Google Meet Announces New Moderation Controls and Custom Backgrounds for Teachers

An illustration of a Google Meet clasroom
Google

Zoom is perfect for teachers. It has a large call capacity, robust moderation tools, and customizable video backgrounds. But Google Meet, which is included in G Suite for Education, is launching a grocery list of new features that may help it land a spot as teacher’s pet.

First and foremost, teachers gotta have a handle on their rowdy kids. Google Meet is introducing some new moderation features to help manage students. Teachers can end meetings for all participants, so no students linger after the teacher leaves. The “knock” feature that students use to join meetings will be less intrusive for educators, says Google, and guests can’t ask to join a room after a teacher rejects two of their knocks.

Google also plans to block anonymous attendees from all Education meetings by default. Schools can adjust their settings to allow for anonymous guests, although it may be easier for teachers to send invites to guests manually.

To help students stay engaged, Google Meet for Educators will roll out an updated hand-raising feature and an interactive “whiteboard” that students and teachers can draw on. Google will add a  closed-caption feature for accessibility purposes and add customizable backgrounds to add fun or privacy to video calls.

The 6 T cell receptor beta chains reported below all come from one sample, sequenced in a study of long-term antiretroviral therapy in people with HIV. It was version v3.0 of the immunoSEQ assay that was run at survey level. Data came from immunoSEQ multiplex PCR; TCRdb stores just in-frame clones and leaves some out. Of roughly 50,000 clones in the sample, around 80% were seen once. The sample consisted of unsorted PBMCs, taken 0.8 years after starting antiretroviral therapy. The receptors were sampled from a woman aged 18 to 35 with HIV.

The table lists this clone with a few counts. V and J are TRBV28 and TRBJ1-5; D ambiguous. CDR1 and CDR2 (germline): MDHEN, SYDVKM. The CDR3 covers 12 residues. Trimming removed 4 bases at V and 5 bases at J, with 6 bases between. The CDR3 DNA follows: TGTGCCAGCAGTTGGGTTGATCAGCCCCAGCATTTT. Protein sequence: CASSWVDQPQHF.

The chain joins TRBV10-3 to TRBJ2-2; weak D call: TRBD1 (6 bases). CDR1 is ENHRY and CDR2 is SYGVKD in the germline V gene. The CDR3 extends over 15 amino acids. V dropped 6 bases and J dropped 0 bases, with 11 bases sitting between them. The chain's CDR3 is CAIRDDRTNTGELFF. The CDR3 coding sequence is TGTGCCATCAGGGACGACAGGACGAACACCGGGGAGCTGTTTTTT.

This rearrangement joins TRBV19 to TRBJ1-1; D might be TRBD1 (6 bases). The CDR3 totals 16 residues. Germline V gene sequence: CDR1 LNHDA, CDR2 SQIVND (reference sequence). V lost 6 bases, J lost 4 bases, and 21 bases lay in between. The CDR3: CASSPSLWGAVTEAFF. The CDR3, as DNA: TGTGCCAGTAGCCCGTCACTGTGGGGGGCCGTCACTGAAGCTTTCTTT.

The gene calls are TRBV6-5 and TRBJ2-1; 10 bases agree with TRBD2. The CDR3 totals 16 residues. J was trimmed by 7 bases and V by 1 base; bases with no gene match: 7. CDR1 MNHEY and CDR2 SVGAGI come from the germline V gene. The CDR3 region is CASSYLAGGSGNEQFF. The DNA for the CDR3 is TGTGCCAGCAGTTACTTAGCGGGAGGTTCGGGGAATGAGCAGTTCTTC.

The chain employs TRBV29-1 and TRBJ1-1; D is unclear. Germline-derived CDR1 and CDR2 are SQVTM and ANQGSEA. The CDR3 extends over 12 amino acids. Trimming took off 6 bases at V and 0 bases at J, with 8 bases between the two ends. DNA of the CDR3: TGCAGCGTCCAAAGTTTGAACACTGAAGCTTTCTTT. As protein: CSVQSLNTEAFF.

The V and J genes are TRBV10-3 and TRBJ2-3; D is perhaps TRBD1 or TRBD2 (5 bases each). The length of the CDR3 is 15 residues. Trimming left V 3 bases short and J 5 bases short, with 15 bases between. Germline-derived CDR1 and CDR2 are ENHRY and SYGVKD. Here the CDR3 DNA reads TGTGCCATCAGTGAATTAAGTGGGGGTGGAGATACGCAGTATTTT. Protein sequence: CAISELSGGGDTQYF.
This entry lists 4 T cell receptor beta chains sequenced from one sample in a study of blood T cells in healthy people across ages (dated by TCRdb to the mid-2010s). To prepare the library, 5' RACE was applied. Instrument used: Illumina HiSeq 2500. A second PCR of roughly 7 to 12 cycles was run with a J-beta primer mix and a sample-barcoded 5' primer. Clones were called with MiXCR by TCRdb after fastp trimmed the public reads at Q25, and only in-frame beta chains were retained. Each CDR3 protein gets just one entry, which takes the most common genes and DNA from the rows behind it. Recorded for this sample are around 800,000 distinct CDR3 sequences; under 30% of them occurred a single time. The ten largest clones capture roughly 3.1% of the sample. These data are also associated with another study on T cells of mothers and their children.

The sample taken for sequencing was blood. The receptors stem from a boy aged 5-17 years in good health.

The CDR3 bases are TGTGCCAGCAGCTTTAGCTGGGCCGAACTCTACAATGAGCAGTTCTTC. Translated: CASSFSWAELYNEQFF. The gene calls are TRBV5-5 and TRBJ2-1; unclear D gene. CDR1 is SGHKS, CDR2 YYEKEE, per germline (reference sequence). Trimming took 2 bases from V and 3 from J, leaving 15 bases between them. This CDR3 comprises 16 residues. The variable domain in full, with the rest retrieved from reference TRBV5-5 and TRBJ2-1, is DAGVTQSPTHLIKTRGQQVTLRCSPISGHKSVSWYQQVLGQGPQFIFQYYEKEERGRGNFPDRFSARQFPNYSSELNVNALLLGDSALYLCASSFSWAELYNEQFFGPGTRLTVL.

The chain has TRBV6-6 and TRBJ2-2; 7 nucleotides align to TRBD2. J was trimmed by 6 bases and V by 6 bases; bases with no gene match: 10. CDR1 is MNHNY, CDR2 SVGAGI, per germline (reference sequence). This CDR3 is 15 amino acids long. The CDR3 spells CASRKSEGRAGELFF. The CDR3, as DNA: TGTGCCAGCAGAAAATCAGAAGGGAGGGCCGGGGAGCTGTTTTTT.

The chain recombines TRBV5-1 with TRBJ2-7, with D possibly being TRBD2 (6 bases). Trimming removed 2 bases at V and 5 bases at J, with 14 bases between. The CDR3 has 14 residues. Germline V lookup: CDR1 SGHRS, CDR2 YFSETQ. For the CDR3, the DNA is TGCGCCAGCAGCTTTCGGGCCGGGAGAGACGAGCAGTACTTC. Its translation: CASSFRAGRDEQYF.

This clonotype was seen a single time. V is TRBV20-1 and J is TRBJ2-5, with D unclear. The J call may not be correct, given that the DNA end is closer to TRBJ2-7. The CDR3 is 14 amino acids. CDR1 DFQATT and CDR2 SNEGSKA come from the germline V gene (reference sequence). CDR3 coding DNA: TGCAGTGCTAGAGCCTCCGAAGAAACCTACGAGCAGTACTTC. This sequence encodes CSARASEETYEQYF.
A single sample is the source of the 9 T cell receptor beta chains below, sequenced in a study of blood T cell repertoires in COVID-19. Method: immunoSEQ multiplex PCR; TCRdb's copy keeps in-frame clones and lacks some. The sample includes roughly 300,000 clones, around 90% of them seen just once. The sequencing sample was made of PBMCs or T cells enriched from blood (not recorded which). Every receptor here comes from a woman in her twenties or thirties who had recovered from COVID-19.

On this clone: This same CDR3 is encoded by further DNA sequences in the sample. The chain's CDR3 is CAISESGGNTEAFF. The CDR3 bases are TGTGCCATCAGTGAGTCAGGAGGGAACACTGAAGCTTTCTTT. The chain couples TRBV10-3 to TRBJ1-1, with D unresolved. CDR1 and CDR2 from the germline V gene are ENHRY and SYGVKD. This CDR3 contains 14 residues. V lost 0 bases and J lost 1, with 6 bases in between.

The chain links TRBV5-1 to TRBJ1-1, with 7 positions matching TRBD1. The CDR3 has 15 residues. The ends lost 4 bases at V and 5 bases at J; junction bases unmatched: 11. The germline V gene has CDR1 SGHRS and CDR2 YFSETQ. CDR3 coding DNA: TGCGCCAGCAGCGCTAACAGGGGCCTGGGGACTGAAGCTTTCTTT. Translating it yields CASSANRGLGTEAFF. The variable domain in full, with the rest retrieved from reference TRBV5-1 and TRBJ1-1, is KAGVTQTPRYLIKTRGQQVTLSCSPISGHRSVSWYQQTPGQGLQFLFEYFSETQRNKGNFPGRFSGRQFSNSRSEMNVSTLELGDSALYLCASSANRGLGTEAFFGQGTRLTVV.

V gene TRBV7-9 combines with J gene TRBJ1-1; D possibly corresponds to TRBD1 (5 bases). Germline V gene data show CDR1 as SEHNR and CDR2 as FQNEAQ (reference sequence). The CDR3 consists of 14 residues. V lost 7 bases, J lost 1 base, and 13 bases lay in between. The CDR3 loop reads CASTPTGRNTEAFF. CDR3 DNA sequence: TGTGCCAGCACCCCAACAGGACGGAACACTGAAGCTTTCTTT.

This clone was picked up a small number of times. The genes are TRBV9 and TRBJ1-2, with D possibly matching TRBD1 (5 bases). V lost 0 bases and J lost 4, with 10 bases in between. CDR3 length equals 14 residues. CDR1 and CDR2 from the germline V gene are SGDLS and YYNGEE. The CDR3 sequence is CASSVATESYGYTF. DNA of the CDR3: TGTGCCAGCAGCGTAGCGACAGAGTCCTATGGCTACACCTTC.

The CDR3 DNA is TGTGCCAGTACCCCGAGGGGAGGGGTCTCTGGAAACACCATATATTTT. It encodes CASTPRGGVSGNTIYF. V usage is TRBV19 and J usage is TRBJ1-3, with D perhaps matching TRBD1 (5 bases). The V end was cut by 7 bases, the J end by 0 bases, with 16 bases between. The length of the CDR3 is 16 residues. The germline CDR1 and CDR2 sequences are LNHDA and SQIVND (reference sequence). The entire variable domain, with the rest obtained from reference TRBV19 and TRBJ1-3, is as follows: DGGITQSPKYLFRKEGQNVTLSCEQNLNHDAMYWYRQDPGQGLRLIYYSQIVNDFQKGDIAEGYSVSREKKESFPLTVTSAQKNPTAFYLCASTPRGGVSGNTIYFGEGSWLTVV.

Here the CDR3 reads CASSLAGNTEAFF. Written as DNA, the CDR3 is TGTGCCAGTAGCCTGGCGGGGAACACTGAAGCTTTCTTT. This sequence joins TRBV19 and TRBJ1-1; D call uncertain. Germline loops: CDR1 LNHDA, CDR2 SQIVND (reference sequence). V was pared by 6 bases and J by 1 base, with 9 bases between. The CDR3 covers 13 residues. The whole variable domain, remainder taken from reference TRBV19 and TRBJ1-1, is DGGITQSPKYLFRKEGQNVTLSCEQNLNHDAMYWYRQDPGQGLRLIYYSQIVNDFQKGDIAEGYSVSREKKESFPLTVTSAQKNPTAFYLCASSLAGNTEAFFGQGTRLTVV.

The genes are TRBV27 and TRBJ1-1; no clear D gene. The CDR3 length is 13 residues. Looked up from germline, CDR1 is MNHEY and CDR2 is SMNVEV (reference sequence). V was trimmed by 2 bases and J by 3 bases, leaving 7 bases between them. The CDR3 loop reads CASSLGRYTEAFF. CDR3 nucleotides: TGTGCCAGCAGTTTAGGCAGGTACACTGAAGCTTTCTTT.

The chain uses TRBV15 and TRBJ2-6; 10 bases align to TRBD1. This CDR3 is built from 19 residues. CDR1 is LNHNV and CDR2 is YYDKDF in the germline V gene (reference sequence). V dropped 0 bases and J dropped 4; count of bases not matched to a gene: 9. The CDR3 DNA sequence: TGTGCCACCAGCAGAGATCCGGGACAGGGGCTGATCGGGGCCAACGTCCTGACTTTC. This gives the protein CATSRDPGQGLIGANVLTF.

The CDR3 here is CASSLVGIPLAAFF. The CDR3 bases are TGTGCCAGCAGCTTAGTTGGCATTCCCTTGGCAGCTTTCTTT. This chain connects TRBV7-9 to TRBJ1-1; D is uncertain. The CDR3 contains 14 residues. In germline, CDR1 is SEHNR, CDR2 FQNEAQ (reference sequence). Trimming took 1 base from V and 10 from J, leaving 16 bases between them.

Later this year, Google Meet plans to give educators the ability to mute all participants at the same time, disable in-meeting chat for students, and restrict who can present during meetings. The video service will also add a setting that, when activated, won’t let any meetings begin until the moderator or teacher is present.

Google Meet’s new features are exclusive to Education users, and will fully roll out by the end of 2020. We assume that most of these new Meet for Education features, like customizable video backgrounds, will eventually trickle down to regular Google Meet users.

Source: Google

Andrew Heinzman Andrew Heinzman
Andrew is a writer for Review Geek and its sister site, How-To Geek. Like a jack-of-all-trades, he handles the writing and image editing for a mess of tech news articles, daily deals, product reviews, and complicated explainers. Read Full Bio »

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